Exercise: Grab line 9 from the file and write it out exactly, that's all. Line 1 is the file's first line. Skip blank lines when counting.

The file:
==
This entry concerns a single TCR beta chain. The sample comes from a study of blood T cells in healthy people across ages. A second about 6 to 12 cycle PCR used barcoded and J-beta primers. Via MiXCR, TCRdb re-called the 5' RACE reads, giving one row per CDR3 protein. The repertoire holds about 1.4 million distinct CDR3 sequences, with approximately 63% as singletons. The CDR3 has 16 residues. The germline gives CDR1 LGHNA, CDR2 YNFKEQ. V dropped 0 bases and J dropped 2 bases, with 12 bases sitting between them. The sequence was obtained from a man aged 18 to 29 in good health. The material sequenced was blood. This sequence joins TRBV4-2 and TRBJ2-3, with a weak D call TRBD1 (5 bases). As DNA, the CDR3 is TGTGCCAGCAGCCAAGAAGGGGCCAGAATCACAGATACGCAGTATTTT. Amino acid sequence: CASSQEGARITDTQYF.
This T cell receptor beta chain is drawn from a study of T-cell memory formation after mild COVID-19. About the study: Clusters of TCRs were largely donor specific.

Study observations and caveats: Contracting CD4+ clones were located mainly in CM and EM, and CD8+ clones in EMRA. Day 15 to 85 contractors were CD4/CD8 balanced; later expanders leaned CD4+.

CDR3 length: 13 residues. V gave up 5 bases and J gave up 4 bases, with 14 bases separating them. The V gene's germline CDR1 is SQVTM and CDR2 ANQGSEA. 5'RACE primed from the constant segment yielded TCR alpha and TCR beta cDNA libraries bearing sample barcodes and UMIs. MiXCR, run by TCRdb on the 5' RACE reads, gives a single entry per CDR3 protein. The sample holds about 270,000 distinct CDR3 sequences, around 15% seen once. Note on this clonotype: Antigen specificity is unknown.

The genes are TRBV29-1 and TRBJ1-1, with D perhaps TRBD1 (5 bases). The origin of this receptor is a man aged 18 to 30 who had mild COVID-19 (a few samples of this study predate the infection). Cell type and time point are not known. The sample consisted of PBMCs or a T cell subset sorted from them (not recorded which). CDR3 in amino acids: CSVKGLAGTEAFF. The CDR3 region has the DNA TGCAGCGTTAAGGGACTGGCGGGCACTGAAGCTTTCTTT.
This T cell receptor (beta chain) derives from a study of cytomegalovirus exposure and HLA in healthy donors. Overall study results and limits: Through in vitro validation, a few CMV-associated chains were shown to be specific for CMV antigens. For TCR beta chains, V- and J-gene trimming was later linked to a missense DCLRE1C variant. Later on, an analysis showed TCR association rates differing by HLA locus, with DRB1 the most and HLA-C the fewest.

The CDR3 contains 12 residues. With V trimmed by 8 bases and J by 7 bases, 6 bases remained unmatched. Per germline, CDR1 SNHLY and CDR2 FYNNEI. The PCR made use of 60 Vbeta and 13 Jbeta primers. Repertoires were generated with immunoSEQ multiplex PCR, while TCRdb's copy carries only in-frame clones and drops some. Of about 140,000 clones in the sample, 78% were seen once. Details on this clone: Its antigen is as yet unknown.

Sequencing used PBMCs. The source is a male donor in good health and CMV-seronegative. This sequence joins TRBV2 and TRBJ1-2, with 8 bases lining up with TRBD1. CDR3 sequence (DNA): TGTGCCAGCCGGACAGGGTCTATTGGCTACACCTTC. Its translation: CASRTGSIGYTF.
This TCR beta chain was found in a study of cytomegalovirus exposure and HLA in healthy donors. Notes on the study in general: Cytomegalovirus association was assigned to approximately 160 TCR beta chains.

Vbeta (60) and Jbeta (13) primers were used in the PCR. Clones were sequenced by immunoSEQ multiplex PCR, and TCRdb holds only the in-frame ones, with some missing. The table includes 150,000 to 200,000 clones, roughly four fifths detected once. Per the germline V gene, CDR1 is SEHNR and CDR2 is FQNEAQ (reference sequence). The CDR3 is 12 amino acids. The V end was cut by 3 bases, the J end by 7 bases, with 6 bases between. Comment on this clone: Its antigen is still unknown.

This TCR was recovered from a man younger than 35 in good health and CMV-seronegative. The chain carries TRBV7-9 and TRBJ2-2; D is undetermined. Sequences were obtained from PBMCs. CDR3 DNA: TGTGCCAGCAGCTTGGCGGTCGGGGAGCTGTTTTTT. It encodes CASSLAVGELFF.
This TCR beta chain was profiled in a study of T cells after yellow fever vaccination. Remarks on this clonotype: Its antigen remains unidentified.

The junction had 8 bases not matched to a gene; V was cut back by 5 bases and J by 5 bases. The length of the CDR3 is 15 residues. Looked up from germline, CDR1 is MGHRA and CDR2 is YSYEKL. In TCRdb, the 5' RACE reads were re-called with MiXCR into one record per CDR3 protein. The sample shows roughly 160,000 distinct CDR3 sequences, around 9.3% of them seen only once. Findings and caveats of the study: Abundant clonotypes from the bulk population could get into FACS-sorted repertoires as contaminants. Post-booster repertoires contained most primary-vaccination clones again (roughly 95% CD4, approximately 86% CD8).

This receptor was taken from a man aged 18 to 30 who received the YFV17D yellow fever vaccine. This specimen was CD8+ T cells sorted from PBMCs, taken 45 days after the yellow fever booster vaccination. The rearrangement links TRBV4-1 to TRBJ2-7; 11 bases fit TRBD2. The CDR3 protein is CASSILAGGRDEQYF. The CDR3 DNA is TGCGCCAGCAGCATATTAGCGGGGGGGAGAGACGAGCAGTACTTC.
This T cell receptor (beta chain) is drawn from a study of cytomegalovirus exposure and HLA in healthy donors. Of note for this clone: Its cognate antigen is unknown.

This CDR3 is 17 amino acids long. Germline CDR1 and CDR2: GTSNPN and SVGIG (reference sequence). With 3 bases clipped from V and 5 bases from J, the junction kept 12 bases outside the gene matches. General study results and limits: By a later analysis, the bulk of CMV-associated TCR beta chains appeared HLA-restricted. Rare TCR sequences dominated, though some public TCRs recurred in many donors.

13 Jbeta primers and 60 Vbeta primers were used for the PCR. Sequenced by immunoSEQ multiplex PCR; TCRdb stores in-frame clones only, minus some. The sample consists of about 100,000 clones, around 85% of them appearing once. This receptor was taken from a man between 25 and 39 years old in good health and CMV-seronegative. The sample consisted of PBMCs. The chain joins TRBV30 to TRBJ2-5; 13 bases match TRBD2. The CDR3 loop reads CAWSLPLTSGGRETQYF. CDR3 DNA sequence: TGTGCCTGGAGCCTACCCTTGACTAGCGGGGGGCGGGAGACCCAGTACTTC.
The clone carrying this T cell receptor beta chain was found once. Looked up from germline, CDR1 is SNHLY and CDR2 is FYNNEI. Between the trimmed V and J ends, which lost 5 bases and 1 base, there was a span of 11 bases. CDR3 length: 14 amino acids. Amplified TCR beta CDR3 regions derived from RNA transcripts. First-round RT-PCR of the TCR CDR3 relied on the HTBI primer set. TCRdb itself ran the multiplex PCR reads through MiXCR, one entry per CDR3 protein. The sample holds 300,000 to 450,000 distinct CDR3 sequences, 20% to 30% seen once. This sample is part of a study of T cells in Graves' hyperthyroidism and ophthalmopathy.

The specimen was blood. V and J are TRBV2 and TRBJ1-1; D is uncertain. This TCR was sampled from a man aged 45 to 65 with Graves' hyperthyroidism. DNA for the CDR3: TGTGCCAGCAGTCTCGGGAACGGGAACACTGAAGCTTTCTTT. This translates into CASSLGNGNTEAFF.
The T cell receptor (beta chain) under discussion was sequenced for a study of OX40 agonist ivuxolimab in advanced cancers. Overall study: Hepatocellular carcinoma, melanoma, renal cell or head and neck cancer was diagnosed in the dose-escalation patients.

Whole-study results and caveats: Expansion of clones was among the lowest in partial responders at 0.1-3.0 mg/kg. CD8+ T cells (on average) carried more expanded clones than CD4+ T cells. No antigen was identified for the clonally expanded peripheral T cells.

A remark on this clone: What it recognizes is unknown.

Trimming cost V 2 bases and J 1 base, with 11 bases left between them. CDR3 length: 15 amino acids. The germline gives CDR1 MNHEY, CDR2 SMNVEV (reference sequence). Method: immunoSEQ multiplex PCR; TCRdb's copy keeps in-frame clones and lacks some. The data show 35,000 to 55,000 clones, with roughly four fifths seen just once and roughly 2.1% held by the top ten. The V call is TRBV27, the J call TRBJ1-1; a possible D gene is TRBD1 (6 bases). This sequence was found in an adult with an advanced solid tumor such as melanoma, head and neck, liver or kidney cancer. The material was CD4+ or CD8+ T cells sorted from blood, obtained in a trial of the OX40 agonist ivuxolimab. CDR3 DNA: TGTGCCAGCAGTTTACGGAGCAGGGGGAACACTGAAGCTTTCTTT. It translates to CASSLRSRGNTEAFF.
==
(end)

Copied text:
This TCR beta chain was found in a study of cytomegalovirus exposure and HLA in healthy donors. Notes on the study in general: Cytomegalovirus association was assigned to approximately 160 TCR beta chains.